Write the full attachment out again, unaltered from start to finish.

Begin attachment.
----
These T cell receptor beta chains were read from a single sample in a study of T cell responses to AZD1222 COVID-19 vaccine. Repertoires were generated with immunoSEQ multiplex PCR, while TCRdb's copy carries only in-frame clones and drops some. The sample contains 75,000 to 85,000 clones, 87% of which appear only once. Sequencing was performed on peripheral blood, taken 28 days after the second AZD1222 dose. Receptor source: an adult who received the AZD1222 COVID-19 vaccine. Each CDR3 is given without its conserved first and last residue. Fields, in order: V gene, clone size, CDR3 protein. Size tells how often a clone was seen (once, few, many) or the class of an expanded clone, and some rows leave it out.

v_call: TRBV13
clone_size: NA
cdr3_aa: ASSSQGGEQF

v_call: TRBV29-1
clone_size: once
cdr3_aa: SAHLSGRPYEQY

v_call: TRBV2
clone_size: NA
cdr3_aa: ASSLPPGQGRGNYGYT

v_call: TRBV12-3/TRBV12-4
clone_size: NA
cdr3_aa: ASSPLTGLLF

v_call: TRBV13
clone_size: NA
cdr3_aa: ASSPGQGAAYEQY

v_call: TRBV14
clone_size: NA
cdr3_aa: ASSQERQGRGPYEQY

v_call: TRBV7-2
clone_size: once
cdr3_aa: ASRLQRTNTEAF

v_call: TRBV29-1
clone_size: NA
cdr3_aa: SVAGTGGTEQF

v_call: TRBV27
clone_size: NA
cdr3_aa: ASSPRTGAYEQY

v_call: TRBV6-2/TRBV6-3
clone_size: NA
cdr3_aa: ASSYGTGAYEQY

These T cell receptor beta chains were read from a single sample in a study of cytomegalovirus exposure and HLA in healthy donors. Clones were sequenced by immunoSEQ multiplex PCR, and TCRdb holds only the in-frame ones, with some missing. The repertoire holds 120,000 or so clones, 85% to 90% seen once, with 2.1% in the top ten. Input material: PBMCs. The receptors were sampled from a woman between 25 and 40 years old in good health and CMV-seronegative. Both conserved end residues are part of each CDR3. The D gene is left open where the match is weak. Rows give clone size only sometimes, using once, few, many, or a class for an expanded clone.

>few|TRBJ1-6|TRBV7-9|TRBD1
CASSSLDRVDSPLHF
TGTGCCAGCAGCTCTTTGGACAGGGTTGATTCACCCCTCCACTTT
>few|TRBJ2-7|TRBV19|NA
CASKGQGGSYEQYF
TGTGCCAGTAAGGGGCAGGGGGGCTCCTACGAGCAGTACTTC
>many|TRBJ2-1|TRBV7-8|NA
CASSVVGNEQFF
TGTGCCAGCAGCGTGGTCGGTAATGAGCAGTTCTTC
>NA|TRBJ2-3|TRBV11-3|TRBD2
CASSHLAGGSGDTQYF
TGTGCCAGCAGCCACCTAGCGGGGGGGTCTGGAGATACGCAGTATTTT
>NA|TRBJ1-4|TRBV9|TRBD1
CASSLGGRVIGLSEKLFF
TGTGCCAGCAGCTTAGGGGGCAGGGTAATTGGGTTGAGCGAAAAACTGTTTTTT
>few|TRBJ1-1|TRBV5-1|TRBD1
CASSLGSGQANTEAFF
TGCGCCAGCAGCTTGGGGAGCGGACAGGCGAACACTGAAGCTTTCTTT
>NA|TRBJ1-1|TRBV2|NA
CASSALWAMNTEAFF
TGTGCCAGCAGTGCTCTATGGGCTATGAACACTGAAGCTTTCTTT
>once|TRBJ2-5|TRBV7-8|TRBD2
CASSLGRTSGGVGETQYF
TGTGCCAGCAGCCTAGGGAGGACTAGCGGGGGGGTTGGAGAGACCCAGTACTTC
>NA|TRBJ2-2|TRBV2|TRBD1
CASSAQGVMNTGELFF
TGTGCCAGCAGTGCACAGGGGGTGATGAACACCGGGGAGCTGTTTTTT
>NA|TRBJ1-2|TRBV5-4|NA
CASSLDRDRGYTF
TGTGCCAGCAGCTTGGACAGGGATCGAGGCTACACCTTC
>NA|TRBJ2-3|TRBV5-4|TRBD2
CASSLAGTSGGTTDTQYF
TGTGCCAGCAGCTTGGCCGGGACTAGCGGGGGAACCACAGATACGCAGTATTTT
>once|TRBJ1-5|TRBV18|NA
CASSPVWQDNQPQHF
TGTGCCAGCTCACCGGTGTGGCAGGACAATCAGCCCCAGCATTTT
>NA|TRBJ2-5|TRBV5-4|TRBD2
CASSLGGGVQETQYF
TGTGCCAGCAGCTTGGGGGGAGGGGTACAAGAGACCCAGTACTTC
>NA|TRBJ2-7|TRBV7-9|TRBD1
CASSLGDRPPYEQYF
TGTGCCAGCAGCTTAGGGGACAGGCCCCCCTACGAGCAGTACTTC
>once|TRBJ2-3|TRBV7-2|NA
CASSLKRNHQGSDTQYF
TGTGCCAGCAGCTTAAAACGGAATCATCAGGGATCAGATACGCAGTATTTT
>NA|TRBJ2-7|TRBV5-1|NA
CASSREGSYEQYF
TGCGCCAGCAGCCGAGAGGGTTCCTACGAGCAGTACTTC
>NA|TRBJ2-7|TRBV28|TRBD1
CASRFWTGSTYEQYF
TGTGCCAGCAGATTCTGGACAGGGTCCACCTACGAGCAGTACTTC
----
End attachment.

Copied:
These T cell receptor beta chains were read from a single sample in a study of T cell responses to AZD1222 COVID-19 vaccine. Repertoires were generated with immunoSEQ multiplex PCR, while TCRdb's copy carries only in-frame clones and drops some. The sample contains 75,000 to 85,000 clones, 87% of which appear only once. Sequencing was performed on peripheral blood, taken 28 days after the second AZD1222 dose. Receptor source: an adult who received the AZD1222 COVID-19 vaccine. Each CDR3 is given without its conserved first and last residue. Fields, in order: V gene, clone size, CDR3 protein. Size tells how often a clone was seen (once, few, many) or the class of an expanded clone, and some rows leave it out.

v_call: TRBV13
clone_size: NA
cdr3_aa: ASSSQGGEQF

v_call: TRBV29-1
clone_size: once
cdr3_aa: SAHLSGRPYEQY

v_call: TRBV2
clone_size: NA
cdr3_aa: ASSLPPGQGRGNYGYT

v_call: TRBV12-3/TRBV12-4
clone_size: NA
cdr3_aa: ASSPLTGLLF

v_call: TRBV13
clone_size: NA
cdr3_aa: ASSPGQGAAYEQY

v_call: TRBV14
clone_size: NA
cdr3_aa: ASSQERQGRGPYEQY

v_call: TRBV7-2
clone_size: once
cdr3_aa: ASRLQRTNTEAF

v_call: TRBV29-1
clone_size: NA
cdr3_aa: SVAGTGGTEQF

v_call: TRBV27
clone_size: NA
cdr3_aa: ASSPRTGAYEQY

v_call: TRBV6-2/TRBV6-3
clone_size: NA
cdr3_aa: ASSYGTGAYEQY

These T cell receptor beta chains were read from a single sample in a study of cytomegalovirus exposure and HLA in healthy donors. Clones were sequenced by immunoSEQ multiplex PCR, and TCRdb holds only the in-frame ones, with some missing. The repertoire holds 120,000 or so clones, 85% to 90% seen once, with 2.1% in the top ten. Input material: PBMCs. The receptors were sampled from a woman between 25 and 40 years old in good health and CMV-seronegative. Both conserved end residues are part of each CDR3. The D gene is left open where the match is weak. Rows give clone size only sometimes, using once, few, many, or a class for an expanded clone.

>few|TRBJ1-6|TRBV7-9|TRBD1
CASSSLDRVDSPLHF
TGTGCCAGCAGCTCTTTGGACAGGGTTGATTCACCCCTCCACTTT
>few|TRBJ2-7|TRBV19|NA
CASKGQGGSYEQYF
TGTGCCAGTAAGGGGCAGGGGGGCTCCTACGAGCAGTACTTC
>many|TRBJ2-1|TRBV7-8|NA
CASSVVGNEQFF
TGTGCCAGCAGCGTGGTCGGTAATGAGCAGTTCTTC
>NA|TRBJ2-3|TRBV11-3|TRBD2
CASSHLAGGSGDTQYF
TGTGCCAGCAGCCACCTAGCGGGGGGGTCTGGAGATACGCAGTATTTT
>NA|TRBJ1-4|TRBV9|TRBD1
CASSLGGRVIGLSEKLFF
TGTGCCAGCAGCTTAGGGGGCAGGGTAATTGGGTTGAGCGAAAAACTGTTTTTT
>few|TRBJ1-1|TRBV5-1|TRBD1
CASSLGSGQANTEAFF
TGCGCCAGCAGCTTGGGGAGCGGACAGGCGAACACTGAAGCTTTCTTT
>NA|TRBJ1-1|TRBV2|NA
CASSALWAMNTEAFF
TGTGCCAGCAGTGCTCTATGGGCTATGAACACTGAAGCTTTCTTT
>once|TRBJ2-5|TRBV7-8|TRBD2
CASSLGRTSGGVGETQYF
TGTGCCAGCAGCCTAGGGAGGACTAGCGGGGGGGTTGGAGAGACCCAGTACTTC
>NA|TRBJ2-2|TRBV2|TRBD1
CASSAQGVMNTGELFF
TGTGCCAGCAGTGCACAGGGGGTGATGAACACCGGGGAGCTGTTTTTT
>NA|TRBJ1-2|TRBV5-4|NA
CASSLDRDRGYTF
TGTGCCAGCAGCTTGGACAGGGATCGAGGCTACACCTTC
>NA|TRBJ2-3|TRBV5-4|TRBD2
CASSLAGTSGGTTDTQYF
TGTGCCAGCAGCTTGGCCGGGACTAGCGGGGGAACCACAGATACGCAGTATTTT
>once|TRBJ1-5|TRBV18|NA
CASSPVWQDNQPQHF
TGTGCCAGCTCACCGGTGTGGCAGGACAATCAGCCCCAGCATTTT
>NA|TRBJ2-5|TRBV5-4|TRBD2
CASSLGGGVQETQYF
TGTGCCAGCAGCTTGGGGGGAGGGGTACAAGAGACCCAGTACTTC
>NA|TRBJ2-7|TRBV7-9|TRBD1
CASSLGDRPPYEQYF
TGTGCCAGCAGCTTAGGGGACAGGCCCCCCTACGAGCAGTACTTC
>once|TRBJ2-3|TRBV7-2|NA
CASSLKRNHQGSDTQYF
TGTGCCAGCAGCTTAAAACGGAATCATCAGGGATCAGATACGCAGTATTTT
>NA|TRBJ2-7|TRBV5-1|NA
CASSREGSYEQYF
TGCGCCAGCAGCCGAGAGGGTTCCTACGAGCAGTACTTC
>NA|TRBJ2-7|TRBV28|TRBD1
CASRFWTGSTYEQYF
TGTGCCAGCAGATTCTGGACAGGGTCCACCTACGAGCAGTACTTC